Australia

Australia shark attack summit aims to reduce attacks

  • 29 September 2015
  • From the section Australia
Great White Shark (file photo) Image copyright Getty Images
Image caption Various theories have been put forward for the increasing number of shark attacks - including warmer ocean temperatures

Shark experts from around the world are meeting in Sydney to discuss ways to prevent casualties, after a rise in the number of attacks in recent months.

About 70 experts will discuss potential new technologies to reduce incidents, summit organisers say.

One area being discussed is real-time tracking of sharks for swimmers and surfers using a smartphone app.

There have been 13 shark attacks and one fatality in New South Wales so far this year, up from three last year.

Experts have suggested various reasons for the rising numbers of shark attacks across Australia, including warmer ocean temperatures and more people swimming in the sea. This is especially the case with surfers, who can spend longer in the water because of high-quality wetsuits.

Image copyright Reuters
Image caption Surfers are thought to be more at risk because better wetsuits means they can spend longer in the water
Image copyright AFP
Image caption Beaches where sharks have been sighted are often temporarily closed to the public

Various attack deterrents including a shark-detecting buoy - which sends a text message to lifeguards when it detects any danger - will be discussed at the Taronga Zoo meeting.

Other methods include an electronic repellent system which releases a magnetic field designed to interfere with a shark's electroreceptors without affecting other sea creatures.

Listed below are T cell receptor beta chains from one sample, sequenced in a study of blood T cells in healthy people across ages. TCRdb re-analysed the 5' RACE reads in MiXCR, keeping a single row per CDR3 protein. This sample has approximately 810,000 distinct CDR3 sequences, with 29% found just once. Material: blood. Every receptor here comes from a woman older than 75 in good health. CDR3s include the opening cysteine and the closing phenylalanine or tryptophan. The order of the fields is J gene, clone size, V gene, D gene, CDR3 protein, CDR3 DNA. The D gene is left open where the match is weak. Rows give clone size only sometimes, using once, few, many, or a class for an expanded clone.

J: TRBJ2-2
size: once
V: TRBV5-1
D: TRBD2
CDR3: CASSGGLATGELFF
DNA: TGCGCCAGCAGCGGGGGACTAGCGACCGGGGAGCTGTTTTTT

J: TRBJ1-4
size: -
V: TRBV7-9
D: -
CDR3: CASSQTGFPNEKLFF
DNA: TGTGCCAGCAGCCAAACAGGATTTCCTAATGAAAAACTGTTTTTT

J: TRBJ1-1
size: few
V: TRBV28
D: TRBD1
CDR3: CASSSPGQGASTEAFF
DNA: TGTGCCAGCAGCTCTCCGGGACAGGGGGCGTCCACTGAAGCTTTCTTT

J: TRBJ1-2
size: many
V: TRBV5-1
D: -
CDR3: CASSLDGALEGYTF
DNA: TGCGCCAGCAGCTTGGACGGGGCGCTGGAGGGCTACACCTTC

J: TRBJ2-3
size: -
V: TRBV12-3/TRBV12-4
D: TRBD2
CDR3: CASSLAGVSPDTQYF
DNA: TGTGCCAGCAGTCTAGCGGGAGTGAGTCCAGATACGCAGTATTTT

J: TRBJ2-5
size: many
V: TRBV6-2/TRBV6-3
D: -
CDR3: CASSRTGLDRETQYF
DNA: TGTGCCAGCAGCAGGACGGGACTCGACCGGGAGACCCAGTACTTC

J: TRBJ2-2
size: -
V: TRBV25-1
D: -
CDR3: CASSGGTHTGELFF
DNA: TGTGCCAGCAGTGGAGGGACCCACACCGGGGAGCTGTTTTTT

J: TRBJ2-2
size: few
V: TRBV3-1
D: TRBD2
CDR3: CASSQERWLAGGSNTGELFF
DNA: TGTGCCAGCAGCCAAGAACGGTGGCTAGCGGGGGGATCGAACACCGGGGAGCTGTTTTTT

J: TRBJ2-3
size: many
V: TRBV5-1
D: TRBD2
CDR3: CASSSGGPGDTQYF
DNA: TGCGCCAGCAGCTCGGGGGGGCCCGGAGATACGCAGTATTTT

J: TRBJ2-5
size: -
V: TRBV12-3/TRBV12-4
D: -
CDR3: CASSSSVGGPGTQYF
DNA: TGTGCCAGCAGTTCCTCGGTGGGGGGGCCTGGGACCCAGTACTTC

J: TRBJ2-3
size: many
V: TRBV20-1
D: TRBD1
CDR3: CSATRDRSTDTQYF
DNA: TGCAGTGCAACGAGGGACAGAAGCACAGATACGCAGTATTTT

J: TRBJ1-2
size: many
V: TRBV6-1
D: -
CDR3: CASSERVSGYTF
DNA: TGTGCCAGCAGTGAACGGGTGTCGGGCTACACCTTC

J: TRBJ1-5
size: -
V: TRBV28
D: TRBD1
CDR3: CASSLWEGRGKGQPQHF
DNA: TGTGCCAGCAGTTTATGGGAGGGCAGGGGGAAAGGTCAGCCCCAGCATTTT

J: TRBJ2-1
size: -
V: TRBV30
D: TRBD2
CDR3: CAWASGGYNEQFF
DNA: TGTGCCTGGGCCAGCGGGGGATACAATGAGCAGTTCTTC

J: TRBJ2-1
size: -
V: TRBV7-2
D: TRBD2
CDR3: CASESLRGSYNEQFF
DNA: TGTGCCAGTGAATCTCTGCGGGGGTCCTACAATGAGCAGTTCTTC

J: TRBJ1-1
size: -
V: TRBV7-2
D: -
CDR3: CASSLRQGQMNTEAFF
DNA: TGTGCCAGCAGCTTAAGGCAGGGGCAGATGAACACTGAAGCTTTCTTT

Another possibility is the placement of flexible plastic walls in the sea near beaches to prevent sharks from coming to the shore. The walls have openings which allow smaller creatures to swim in and out without the risk of net entanglement.

But correspondents say that only one deterrent - a shark spotting program - is considered by the authorities to be suitable for immediate trial.

'Non-lethal technology'

The summit is taking place as a new study reveals that there is little public support in the north of New South Wales (NSW) for killing sharks as a method to reduce shark attacks in the area.

The research by the University of Sydney also revealed that many people want more research into human-shark interactions.

"A majority of Ballina residents want the government to educate the public about human-shark encounters, invest in non-lethal technology and back more research into human-shark encounters," head of the research study Dr Christopher Neff said.

NSW Minister for Primary Industries Niall Blair said that making beaches safer is a top priority for the state government.

"That's why we are leaving no stone unturned to make sure we look at new and innovative ways to protect our beaches," he was quoted by the Sydney Morning Herald as saying.

"The world's best scientists will be in Sydney this week to discuss a number of new technologies to be trialled in NSW waters, which will inform advice to the NSW government on additional measures."

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